One dark horse for chief of staff: Len Foxwell, who serves in that role for Comptroller Peter Franchot (D). Though Franchot under Foxwell’s management has often been at odds with the O’Malley administration and the Democratic establishment, Foxwell is well regarded by many Brown, Ulman and O’Malley allies. If the chief of staff job goes to someone else, he could be offered other roles in the Brown administration: Liaison to the Board of Public Works? Secretary of Transportation, if that job becomes available?

It’s also clear that Quincey Gamble, Brown’s charismatic deputy campaign manager will be offered a prominent role in the administration. Justin Ross, the former Prince George’s legislator turned lobbyist and one of the most strategic guys in Annapolis, could also be in line for a top job. But is he interested?

It would be wise for Brown to choose someone who is close to either House Speaker Mike Busch (D) or Senate President Mike Miller (D) – or both – to be his legislative liaison. The list of possibilities includes Jeremy Baker, a former Busch aide who then went to work for Ulman and is now a top campaign operative; Pat Murray, a former aide to both Miller and Busch who is now lobbying for Johns Hopkins; Kristin Jones, Busch’s current chief of staff; Alex Hughes, Busch’s deputy chief of staff; and Brian Shepter, a former lobbyist now serving as a Brown campaign adviser. Baker will get an important job in the administration for sure, even if it isn’t this one. He could wind up as Ulman’s chief of staff.

Three current members of O’Malley’s legislative lobbying team – David Stamper, Drew Vetter and Shanetta Paskel – are also well respected around Annapolis and could stay in their current roles, or get different jobs.

Many people assume that David Nitkin, the former Baltimore Sun reporter and editor now working for Ulman, will wind up as communications director. He could alternately snag a policy role. Matt Verghese, who has worked for Brown in the LG’s office and on the campaign, and for the state Democratic Party, should land in the press shop. Alex Hughes could be in the mix here as well.


The most important cabinet decisions Brown will have to make are at the Department of Budget and Management, the Department of Health and Mental Hygiene, the Department of Business and Economic Development, and the Department of Transportation.

At DBM, Eloise Foster, who has served for the entire O’Malley administration and had the same job for the last three years of the Glendening administration, is preparing next year’s state budget, and could be persuaded to stay for another year or more. But there are several other intriguing names in the mix – starting with Vicki Gruber, Mike Miller’s chief of staff. She could be in line for other positions as well.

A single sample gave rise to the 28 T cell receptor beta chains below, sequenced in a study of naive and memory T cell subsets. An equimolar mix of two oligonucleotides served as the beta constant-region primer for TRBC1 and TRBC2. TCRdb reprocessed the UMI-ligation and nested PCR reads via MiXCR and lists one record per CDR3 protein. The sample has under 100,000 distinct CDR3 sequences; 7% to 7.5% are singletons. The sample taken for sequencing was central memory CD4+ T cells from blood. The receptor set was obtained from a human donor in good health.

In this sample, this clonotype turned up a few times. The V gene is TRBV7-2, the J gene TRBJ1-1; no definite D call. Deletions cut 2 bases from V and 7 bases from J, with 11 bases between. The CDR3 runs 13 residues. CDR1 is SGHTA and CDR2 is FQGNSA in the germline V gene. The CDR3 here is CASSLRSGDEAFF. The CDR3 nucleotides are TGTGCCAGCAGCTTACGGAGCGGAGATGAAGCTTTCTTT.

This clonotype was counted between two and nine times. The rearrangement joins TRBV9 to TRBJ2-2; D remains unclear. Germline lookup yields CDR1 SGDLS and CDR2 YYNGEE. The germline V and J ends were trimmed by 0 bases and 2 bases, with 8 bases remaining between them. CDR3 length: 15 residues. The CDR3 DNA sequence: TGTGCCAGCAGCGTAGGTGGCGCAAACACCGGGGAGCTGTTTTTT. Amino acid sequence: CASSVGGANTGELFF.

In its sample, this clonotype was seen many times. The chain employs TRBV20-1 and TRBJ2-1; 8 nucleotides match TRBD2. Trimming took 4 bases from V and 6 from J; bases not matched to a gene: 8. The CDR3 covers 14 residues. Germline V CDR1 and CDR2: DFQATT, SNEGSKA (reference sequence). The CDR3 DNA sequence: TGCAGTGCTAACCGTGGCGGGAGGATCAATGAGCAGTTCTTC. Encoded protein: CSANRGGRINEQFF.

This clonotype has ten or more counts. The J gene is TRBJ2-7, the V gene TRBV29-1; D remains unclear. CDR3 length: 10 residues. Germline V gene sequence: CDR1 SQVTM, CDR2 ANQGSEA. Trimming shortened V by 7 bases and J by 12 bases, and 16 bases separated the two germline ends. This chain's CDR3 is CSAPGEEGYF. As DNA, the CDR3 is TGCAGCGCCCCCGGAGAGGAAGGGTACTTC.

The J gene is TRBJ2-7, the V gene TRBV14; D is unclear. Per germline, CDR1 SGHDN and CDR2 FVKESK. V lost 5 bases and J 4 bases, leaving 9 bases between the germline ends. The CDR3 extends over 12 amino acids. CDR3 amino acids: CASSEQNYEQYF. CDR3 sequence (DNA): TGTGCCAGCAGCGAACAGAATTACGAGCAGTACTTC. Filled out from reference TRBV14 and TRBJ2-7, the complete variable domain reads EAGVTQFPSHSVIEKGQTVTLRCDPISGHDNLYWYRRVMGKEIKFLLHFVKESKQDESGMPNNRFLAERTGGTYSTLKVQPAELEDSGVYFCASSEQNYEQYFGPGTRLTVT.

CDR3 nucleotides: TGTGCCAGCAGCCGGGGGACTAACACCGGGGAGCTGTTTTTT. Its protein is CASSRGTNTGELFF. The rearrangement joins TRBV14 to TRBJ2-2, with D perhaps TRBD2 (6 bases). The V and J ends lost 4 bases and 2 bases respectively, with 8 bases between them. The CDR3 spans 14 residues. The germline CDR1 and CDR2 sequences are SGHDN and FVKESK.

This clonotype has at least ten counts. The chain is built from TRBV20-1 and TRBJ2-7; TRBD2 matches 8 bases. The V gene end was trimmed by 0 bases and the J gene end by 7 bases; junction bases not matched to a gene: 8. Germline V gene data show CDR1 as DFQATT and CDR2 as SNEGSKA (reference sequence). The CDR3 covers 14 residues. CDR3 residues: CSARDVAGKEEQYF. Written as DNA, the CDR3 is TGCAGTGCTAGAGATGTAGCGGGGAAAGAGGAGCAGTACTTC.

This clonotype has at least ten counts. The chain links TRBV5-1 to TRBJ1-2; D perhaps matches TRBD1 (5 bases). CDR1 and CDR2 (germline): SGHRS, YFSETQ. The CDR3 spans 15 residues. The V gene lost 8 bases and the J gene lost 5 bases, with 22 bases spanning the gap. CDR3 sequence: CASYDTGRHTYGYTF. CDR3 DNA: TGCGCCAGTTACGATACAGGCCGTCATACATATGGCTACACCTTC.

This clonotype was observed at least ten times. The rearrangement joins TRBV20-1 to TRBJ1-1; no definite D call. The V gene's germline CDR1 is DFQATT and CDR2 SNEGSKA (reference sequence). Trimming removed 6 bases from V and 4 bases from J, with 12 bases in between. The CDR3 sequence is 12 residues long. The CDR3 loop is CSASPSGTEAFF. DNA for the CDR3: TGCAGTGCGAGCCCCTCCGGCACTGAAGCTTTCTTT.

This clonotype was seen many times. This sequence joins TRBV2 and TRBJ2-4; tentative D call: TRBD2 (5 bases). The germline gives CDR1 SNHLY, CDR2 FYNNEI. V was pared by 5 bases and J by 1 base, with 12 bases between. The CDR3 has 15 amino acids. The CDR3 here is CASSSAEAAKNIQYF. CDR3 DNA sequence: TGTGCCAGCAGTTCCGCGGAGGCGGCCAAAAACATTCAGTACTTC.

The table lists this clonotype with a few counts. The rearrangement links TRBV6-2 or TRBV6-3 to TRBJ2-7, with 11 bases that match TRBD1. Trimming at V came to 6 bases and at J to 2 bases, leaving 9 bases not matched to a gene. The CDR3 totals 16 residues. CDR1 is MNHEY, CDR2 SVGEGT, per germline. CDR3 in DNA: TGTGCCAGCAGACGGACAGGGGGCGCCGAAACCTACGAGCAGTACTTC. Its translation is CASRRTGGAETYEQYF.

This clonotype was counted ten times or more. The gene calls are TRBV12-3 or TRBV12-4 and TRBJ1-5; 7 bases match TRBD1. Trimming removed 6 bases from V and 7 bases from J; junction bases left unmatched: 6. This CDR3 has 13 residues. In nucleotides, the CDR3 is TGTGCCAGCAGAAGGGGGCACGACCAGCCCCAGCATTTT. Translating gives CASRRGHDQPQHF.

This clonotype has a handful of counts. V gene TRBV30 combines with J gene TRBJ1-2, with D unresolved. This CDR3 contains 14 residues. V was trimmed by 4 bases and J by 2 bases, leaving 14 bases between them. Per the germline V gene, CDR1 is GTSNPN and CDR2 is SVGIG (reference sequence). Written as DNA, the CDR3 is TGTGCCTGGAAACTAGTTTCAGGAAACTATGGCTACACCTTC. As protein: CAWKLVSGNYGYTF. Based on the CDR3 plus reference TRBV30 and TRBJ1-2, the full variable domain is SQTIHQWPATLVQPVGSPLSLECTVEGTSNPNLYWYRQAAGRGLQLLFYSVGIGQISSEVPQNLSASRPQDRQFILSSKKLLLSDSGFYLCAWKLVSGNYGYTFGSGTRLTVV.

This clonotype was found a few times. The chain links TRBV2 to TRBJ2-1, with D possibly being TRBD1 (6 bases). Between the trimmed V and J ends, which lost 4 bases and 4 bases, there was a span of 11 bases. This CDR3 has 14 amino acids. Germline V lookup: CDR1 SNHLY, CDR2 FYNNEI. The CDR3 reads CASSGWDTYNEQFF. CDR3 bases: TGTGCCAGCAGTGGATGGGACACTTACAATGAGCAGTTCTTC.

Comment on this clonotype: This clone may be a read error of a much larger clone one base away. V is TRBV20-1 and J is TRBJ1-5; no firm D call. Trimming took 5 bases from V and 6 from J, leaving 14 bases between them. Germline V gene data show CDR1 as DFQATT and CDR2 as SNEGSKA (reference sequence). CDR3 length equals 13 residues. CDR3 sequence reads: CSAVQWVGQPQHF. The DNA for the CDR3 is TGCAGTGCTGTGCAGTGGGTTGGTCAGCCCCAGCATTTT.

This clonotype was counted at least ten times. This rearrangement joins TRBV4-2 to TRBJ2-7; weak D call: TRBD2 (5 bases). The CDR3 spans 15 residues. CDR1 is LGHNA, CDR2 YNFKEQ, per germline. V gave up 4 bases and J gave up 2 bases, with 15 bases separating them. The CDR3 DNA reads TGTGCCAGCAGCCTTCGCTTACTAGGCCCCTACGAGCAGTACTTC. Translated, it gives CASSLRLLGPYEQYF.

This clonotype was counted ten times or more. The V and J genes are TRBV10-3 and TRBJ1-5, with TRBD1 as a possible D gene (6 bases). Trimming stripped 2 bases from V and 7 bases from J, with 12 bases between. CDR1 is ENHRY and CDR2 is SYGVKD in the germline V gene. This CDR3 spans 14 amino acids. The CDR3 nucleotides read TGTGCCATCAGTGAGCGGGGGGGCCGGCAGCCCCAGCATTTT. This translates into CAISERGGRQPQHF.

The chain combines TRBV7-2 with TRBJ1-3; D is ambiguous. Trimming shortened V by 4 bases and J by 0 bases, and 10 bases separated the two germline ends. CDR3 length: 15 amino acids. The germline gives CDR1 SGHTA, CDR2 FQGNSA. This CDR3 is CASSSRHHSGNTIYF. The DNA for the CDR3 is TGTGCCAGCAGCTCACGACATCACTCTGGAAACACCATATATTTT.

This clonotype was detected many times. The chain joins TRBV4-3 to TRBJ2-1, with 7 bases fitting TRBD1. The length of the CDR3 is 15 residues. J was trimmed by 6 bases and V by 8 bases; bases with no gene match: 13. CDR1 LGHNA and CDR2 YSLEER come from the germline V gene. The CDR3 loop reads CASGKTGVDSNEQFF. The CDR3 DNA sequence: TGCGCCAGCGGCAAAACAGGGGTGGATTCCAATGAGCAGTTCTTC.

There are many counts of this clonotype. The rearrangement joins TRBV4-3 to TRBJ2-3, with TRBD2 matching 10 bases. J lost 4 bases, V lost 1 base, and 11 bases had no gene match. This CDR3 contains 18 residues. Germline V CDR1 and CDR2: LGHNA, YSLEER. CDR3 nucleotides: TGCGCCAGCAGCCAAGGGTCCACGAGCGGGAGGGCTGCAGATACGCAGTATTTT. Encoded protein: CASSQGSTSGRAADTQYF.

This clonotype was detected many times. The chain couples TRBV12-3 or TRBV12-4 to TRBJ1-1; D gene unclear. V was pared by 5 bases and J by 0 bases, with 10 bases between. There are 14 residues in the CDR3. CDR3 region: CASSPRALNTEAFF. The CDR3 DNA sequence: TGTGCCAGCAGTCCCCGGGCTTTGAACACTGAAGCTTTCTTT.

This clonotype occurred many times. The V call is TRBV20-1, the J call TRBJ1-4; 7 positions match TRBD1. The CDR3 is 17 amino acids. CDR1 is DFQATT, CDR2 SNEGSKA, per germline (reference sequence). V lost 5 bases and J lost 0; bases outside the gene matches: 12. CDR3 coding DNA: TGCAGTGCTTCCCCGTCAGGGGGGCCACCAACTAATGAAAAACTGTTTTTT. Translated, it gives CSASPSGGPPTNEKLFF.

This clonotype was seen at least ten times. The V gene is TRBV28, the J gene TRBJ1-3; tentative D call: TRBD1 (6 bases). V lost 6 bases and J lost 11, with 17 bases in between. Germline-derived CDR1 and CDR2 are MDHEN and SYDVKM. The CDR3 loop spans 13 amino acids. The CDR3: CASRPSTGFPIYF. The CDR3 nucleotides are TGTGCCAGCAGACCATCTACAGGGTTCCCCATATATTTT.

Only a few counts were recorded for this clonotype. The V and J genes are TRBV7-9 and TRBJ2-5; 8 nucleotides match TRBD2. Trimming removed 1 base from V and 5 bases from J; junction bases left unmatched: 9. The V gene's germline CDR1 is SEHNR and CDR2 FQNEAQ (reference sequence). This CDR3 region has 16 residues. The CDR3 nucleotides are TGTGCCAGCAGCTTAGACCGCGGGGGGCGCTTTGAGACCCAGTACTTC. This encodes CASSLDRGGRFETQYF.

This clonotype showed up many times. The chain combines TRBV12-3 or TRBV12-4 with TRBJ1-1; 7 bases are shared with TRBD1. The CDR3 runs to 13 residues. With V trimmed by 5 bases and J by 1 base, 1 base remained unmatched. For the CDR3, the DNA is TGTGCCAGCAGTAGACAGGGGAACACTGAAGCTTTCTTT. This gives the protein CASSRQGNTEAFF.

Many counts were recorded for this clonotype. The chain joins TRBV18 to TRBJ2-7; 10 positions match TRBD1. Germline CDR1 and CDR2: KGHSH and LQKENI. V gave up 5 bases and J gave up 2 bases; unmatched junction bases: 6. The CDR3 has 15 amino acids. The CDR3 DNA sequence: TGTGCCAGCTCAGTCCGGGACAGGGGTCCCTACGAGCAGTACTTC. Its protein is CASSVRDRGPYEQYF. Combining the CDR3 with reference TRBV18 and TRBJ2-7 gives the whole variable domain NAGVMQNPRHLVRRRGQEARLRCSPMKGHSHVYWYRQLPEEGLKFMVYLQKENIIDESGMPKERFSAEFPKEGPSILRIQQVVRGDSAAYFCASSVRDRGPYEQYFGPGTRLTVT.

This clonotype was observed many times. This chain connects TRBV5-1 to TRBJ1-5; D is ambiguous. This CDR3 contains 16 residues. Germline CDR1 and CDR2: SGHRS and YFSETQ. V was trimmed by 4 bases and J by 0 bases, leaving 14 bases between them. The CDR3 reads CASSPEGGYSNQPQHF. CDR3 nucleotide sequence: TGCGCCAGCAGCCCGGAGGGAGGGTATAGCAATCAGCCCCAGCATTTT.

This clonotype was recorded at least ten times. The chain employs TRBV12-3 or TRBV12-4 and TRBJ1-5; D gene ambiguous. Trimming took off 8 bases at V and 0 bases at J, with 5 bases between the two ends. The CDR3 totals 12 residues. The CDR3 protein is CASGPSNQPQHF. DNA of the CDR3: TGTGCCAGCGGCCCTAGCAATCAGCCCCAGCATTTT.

Also mentioned: Len Howie; state Sen. Rich Madaleno (D), who years ago was a staffer for the legislative fiscal committees; Del. John Bohanan (D), whose reelection prospects seem shaky; Chad Clapsaddle, who worked at DBM under three administrations and is now the senior budget director at Hopkins; and David Romans, the wonky director of the state Health Services Cost Review Commission (HSCRC).

There is a long list of potential contenders for DHMH secretary. In alphabetical order: Peter Beilenson, Howard County’s health chief who held a similar role in Baltimore city; Debbie Chang, currently a vice president at Nemours Children's Health System and once a deputy secretary at DHMH; current DHMH Deputy Secretary Laura Herrera; John Hurson, the former state lawmaker who is chairman of the Maryland Community Health Resources Commission and executive vice president of the Personal Care Products Council in Washington, D.C.; John O’Brien, director of health care and insurance at the U.S. Office of Personnel Management and a former deputy at HSCRC; Glenn Schneider, an official at the Horizon Foundation in Howard County who has also worked for the county government and the Maryland Citizens Health Initiative; Diane Stollenwerk, a longtime public health professional who is Maggie McIntosh’s spouse; and Ivan Walks, the former chief health officer for the District of Columbia who now runs a consulting business in Silver Spring.